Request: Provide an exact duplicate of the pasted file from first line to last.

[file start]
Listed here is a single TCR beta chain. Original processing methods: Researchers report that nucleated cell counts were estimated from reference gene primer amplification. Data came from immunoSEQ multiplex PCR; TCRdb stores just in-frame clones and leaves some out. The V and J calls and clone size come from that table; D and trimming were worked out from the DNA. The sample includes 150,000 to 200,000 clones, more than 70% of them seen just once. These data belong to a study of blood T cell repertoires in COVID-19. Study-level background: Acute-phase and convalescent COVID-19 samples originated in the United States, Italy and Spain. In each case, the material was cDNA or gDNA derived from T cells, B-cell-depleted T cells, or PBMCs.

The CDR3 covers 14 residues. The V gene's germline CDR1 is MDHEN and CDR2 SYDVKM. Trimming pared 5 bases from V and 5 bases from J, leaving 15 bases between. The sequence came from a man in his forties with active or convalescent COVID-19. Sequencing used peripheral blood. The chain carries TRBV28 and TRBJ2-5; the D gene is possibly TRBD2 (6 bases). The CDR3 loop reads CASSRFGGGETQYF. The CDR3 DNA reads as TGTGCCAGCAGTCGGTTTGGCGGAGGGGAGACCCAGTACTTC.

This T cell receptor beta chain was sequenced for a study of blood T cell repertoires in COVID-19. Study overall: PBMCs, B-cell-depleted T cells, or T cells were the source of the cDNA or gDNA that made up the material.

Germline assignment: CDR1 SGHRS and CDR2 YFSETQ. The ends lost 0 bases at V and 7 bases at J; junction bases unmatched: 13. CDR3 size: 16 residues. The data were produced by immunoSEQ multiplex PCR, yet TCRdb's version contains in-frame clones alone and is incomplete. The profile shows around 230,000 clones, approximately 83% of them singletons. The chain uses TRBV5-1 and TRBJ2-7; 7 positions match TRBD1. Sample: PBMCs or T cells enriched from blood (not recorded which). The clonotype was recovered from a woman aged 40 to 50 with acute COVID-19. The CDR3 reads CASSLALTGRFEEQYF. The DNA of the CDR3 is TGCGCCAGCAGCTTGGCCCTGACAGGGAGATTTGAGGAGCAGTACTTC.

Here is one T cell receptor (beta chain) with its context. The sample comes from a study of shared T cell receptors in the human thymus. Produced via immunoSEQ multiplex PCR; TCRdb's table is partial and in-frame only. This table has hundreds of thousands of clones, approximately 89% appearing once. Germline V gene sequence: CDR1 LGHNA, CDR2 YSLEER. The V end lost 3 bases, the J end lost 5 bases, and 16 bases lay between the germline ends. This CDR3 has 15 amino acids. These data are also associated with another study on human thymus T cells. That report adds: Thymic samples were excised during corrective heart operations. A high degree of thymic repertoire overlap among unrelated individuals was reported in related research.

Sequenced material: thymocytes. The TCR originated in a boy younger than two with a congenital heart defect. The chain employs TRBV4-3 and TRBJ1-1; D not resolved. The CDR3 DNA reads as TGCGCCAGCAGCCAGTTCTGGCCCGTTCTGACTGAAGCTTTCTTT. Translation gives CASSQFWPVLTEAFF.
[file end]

Listed here is a single TCR beta chain. Original processing methods: Researchers report that nucleated cell counts were estimated from reference gene primer amplification. Data came from immunoSEQ multiplex PCR; TCRdb stores just in-frame clones and leaves some out. The V and J calls and clone size come from that table; D and trimming were worked out from the DNA. The sample includes 150,000 to 200,000 clones, more than 70% of them seen just once. These data belong to a study of blood T cell repertoires in COVID-19. Study-level background: Acute-phase and convalescent COVID-19 samples originated in the United States, Italy and Spain. In each case, the material was cDNA or gDNA derived from T cells, B-cell-depleted T cells, or PBMCs.

The CDR3 covers 14 residues. The V gene's germline CDR1 is MDHEN and CDR2 SYDVKM. Trimming pared 5 bases from V and 5 bases from J, leaving 15 bases between. The sequence came from a man in his forties with active or convalescent COVID-19. Sequencing used peripheral blood. The chain carries TRBV28 and TRBJ2-5; the D gene is possibly TRBD2 (6 bases). The CDR3 loop reads CASSRFGGGETQYF. The CDR3 DNA reads as TGTGCCAGCAGTCGGTTTGGCGGAGGGGAGACCCAGTACTTC.

This T cell receptor beta chain was sequenced for a study of blood T cell repertoires in COVID-19. Study overall: PBMCs, B-cell-depleted T cells, or T cells were the source of the cDNA or gDNA that made up the material.

Germline assignment: CDR1 SGHRS and CDR2 YFSETQ. The ends lost 0 bases at V and 7 bases at J; junction bases unmatched: 13. CDR3 size: 16 residues. The data were produced by immunoSEQ multiplex PCR, yet TCRdb's version contains in-frame clones alone and is incomplete. The profile shows around 230,000 clones, approximately 83% of them singletons. The chain uses TRBV5-1 and TRBJ2-7; 7 positions match TRBD1. Sample: PBMCs or T cells enriched from blood (not recorded which). The clonotype was recovered from a woman aged 40 to 50 with acute COVID-19. The CDR3 reads CASSLALTGRFEEQYF. The DNA of the CDR3 is TGCGCCAGCAGCTTGGCCCTGACAGGGAGATTTGAGGAGCAGTACTTC.

Here is one T cell receptor (beta chain) with its context. The sample comes from a study of shared T cell receptors in the human thymus. Produced via immunoSEQ multiplex PCR; TCRdb's table is partial and in-frame only. This table has hundreds of thousands of clones, approximately 89% appearing once. Germline V gene sequence: CDR1 LGHNA, CDR2 YSLEER. The V end lost 3 bases, the J end lost 5 bases, and 16 bases lay between the germline ends. This CDR3 has 15 amino acids. These data are also associated with another study on human thymus T cells. That report adds: Thymic samples were excised during corrective heart operations. A high degree of thymic repertoire overlap among unrelated individuals was reported in related research.

Sequenced material: thymocytes. The TCR originated in a boy younger than two with a congenital heart defect. The chain employs TRBV4-3 and TRBJ1-1; D not resolved. The CDR3 DNA reads as TGCGCCAGCAGCCAGTTCTGGCCCGTTCTGACTGAAGCTTTCTTT. Translation gives CASSQFWPVLTEAFF.